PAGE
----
Problems of American Trade with Palestine Discussed at All-day Economic Conference
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Problems of American Trade with Palestine Discussed at All-day Economic Conference

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The progress which has been achieved in the industrial and agricultural development of Palestine and the opportunities for American businessmen to participate in the economic expansion of that country were reviewed at the Palestine Economic Conference held in the Waldorf-Astoria Hotel today under the (##)spices of the Palestine Economic Bureau of the Zionist Organization of America in association with the Keren Hayesod.

“Transformation of Palestine from the dormant agricultural and pastoral country it was before the last war to a progressive industrial country of high technical and cultural attainments is already well advanced.” it was pointed out by Robert J. Barr, Chief of the Near East Section, U. S. Department of Commerce, one of the speakers at the evening session. “Palestine should emerge from the war stronger economically that it has ever been before.

“The future of United States trade with Palestine is bright, but serious problems must be solved if the potentialities are to be realised, “Mr. Barr emphasized. “The most important problem affecting American economic relations with Palestine is whether the existing trade controls are going to be eliminated. If they are, the potentialities of United States trade may be realized. If not our exports to Palestine will be limited.

“Palestine needs machinery, motor vehicles, lubricating oils and greases, household and building equipment, pipes and fittings, tools and many other commodities, all of which are potential exports from the United States. In spite of its ancient history, Palestine is a new country. It is now in an expanding economic phase. In this phase the United States can be and has been of great assistance. It may be hoped that the problems standing in the way of more intimate and more extensive economic ties between these two countries may be happily solved.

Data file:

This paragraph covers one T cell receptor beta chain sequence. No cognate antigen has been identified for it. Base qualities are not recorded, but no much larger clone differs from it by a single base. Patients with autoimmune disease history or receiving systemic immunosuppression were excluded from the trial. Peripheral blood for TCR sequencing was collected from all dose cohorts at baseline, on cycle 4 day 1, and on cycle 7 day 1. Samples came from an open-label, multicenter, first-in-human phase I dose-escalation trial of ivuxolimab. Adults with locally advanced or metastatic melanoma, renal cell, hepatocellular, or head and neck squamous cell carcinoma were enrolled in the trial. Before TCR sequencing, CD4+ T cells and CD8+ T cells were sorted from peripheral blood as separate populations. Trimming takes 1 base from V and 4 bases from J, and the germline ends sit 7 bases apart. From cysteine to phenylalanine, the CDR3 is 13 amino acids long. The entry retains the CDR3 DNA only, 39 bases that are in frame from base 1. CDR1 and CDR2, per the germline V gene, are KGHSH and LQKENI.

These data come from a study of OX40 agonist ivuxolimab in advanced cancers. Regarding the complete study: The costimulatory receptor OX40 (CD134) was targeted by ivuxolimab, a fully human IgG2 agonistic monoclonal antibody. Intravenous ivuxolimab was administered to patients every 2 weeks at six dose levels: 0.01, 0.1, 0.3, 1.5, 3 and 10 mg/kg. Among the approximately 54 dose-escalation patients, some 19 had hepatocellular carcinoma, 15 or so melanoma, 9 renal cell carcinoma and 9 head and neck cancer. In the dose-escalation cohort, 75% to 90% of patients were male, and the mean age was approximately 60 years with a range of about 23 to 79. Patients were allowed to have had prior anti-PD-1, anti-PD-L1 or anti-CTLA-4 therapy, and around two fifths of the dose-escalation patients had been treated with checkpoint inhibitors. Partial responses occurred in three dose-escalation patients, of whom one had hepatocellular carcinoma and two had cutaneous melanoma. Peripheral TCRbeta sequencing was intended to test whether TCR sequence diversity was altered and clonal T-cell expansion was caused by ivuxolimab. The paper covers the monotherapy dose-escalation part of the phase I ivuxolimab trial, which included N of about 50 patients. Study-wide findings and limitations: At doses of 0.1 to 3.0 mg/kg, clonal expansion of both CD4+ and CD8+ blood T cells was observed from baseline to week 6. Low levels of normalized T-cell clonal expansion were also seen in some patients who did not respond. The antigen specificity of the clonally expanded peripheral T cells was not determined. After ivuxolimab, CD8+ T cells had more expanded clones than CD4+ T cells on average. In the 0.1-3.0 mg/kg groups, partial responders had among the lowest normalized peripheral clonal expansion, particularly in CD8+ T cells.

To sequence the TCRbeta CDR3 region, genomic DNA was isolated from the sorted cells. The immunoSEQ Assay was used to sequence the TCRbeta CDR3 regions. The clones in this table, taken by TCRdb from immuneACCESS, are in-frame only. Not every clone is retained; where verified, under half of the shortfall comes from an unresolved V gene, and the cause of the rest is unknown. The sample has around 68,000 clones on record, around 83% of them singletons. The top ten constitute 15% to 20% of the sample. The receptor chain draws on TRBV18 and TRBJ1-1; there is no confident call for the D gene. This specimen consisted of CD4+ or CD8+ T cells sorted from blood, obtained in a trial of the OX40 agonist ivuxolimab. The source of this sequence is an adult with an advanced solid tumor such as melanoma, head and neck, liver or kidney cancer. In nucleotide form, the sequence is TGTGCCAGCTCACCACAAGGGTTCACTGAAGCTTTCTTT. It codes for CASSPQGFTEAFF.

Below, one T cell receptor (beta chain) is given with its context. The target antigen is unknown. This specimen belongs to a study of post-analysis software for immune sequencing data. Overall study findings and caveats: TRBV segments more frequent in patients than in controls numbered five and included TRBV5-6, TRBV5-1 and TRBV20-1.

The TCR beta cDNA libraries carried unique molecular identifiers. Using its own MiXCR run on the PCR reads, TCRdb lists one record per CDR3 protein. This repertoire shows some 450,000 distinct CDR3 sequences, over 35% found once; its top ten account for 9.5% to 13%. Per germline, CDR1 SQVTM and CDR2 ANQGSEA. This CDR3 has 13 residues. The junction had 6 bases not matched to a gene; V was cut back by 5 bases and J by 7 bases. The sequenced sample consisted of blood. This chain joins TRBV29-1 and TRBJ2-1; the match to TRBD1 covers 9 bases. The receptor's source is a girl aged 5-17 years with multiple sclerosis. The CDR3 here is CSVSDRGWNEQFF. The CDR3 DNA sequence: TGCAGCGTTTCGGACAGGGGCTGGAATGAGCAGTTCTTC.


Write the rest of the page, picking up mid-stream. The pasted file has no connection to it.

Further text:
“Palestine is now exporting out and polished diamonds to the United States at the rate of over $20,000,000 a year, an export which during the war has taken the place of the former principal export, citrus fruit. If these two industries together with the Dead Sea chemical salt industry are maintained after the war, their exports alone are likely to reach $44,000,000, Palestine’s total exports in the the three pre-war years averaged $31,000,000.”


Revival of the building industry in Palestine, which was almost completely halted during the war years, will provide employment for 30,000 workers during the next four years, declared Eliezer Kaplan, treasurer of the Jewish Agency for Palestine, another speaker at the evening session. Mr. Kaplan arriver here recently from his headquarters in Jerusalem. “The need for additional housing in Palestine has grown acute with the entry of more than 60,000 Jewish refugees since the beginning of the war,” Mr. Kaplan said. “Far greater housing facilities will be required to accommodate the tens of thousands of new immigrants who are expected to arrive in the immediate future from the liberated areas in Europe. Housing and public works will absorb many workers who have been engaged in war industry during the transition period from wartime to peacetime economy.”

The proposed “Jordan Valley Authority” is a significant indication of how American skills and experience can be of help in expanding the economy of Palestine, said Emanuel Neumann, managing director, Palestine Surveys, who also addressed the evening session. “If and when these proposed plans of the J. V. A. are carried out, the absorptive capacity of Palestine will be so increased as to make room for an estimated 2,000,000 additional population without displacing a single Arab or Jew now in the country,” Mr. Neumann explained.

Development of Palestine along modern industrial and agricultural lines has made that country a “going concern,” ripe for investment capital, declared Julius Simon, president of the Palestine Economic Corporation, largest American business enterprise in that country, another speaker at the evening session. “Palestine stands on its own feet economically,” said Mr. Simon, ” and capital invested with normal prudence may expect a return.”

Dr. Israel Goldstein, president of the Zionist Organization of America, urged American Jews to invest capital in Palestine during the next few years, in order to accelerate the conomic progress of that country.

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